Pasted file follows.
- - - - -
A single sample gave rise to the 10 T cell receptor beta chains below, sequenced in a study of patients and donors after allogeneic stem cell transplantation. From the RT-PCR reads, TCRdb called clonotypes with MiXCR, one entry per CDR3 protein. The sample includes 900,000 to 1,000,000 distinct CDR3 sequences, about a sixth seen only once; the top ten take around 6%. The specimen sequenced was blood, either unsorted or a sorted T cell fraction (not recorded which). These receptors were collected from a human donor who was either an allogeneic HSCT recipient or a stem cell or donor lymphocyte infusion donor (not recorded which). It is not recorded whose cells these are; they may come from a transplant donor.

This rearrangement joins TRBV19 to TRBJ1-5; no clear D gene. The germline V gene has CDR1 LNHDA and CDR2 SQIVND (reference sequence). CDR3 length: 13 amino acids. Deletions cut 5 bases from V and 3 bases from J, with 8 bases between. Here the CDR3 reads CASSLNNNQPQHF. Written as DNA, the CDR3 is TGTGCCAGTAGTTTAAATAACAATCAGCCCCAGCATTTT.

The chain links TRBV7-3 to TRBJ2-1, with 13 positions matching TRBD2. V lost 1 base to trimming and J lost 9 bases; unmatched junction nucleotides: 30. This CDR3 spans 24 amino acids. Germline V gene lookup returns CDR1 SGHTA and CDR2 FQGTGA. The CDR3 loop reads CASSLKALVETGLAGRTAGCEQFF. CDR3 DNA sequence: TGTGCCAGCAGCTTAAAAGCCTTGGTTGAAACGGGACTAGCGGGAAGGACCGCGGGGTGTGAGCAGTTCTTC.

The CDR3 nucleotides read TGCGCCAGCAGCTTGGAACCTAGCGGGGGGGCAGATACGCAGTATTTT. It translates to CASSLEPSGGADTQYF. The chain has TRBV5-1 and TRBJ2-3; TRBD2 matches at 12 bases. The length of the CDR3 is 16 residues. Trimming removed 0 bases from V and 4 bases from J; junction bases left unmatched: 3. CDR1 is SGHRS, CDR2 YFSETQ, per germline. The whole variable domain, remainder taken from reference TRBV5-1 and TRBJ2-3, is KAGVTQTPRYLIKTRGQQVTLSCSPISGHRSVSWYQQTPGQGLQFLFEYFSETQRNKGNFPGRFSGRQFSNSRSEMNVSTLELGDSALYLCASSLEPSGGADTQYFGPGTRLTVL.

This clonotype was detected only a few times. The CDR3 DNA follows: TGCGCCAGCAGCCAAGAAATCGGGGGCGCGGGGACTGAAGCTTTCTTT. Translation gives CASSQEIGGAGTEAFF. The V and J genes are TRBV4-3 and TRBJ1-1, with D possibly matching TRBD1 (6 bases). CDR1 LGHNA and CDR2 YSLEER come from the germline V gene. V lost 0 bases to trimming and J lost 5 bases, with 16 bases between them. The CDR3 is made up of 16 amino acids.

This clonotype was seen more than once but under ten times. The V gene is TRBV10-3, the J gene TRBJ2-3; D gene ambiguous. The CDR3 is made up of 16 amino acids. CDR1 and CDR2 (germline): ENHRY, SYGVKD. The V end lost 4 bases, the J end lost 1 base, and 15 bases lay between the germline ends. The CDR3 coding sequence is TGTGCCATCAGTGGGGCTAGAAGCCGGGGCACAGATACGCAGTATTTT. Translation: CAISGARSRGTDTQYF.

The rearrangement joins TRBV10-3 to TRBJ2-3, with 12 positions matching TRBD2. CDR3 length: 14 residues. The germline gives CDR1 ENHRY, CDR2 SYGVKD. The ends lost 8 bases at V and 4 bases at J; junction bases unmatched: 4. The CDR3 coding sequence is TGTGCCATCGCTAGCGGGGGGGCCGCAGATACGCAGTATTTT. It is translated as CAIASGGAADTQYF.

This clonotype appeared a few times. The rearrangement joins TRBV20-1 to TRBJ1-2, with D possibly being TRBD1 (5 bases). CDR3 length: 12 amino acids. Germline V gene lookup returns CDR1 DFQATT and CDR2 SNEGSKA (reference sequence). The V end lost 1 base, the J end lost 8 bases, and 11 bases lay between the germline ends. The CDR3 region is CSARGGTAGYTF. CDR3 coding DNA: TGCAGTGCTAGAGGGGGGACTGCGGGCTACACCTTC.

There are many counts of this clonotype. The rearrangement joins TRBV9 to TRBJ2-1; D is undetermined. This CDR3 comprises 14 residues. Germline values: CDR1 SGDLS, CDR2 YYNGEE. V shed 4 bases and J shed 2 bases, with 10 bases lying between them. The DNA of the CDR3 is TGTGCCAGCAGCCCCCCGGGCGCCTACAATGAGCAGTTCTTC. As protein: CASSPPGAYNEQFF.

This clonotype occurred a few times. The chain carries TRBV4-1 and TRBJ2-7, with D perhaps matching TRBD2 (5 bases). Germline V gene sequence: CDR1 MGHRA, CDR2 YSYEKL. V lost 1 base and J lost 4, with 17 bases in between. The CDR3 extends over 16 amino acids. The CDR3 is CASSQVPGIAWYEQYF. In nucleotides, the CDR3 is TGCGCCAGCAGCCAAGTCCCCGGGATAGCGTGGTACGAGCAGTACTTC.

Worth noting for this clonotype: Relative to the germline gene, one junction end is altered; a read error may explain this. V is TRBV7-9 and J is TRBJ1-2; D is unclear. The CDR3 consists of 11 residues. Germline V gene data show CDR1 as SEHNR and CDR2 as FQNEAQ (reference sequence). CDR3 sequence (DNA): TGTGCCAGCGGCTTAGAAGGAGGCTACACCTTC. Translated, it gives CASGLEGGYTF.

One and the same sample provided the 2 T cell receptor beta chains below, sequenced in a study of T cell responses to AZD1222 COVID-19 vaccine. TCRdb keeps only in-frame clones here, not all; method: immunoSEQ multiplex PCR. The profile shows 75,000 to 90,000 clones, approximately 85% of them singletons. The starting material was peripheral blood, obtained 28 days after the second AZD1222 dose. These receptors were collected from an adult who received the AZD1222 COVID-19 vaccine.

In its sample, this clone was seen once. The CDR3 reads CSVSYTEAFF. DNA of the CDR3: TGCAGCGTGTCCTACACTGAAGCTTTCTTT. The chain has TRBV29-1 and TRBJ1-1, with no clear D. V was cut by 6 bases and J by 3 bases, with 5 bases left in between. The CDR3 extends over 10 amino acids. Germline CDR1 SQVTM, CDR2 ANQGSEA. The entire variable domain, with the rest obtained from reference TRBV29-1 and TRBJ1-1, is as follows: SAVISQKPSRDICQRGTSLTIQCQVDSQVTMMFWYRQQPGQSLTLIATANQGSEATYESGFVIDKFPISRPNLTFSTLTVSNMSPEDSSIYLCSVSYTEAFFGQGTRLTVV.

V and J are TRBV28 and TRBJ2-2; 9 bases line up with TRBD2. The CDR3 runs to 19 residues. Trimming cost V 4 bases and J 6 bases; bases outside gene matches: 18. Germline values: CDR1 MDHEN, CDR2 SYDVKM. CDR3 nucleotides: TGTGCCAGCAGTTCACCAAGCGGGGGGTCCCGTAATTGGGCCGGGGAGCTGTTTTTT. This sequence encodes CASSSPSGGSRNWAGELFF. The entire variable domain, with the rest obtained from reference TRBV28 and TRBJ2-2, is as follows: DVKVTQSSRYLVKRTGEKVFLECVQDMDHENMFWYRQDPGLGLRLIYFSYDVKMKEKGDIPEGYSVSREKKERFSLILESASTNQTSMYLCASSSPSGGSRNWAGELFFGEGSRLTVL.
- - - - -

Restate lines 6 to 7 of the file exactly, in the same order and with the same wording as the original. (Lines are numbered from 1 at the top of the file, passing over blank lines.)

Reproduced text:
This clonotype was seen more than once but under ten times. The V gene is TRBV10-3, the J gene TRBJ2-3; D gene ambiguous. The CDR3 is made up of 16 amino acids. CDR1 and CDR2 (germline): ENHRY, SYGVKD. The V end lost 4 bases, the J end lost 1 base, and 15 bases lay between the germline ends. The CDR3 coding sequence is TGTGCCATCAGTGGGGCTAGAAGCCGGGGCACAGATACGCAGTATTTT. Translation: CAISGARSRGTDTQYF.

The rearrangement joins TRBV10-3 to TRBJ2-3, with 12 positions matching TRBD2. CDR3 length: 14 residues. The germline gives CDR1 ENHRY, CDR2 SYGVKD. The ends lost 8 bases at V and 4 bases at J; junction bases unmatched: 4. The CDR3 coding sequence is TGTGCCATCGCTAGCGGGGGGGCCGCAGATACGCAGTATTTT. It is translated as CAIASGGAADTQYF.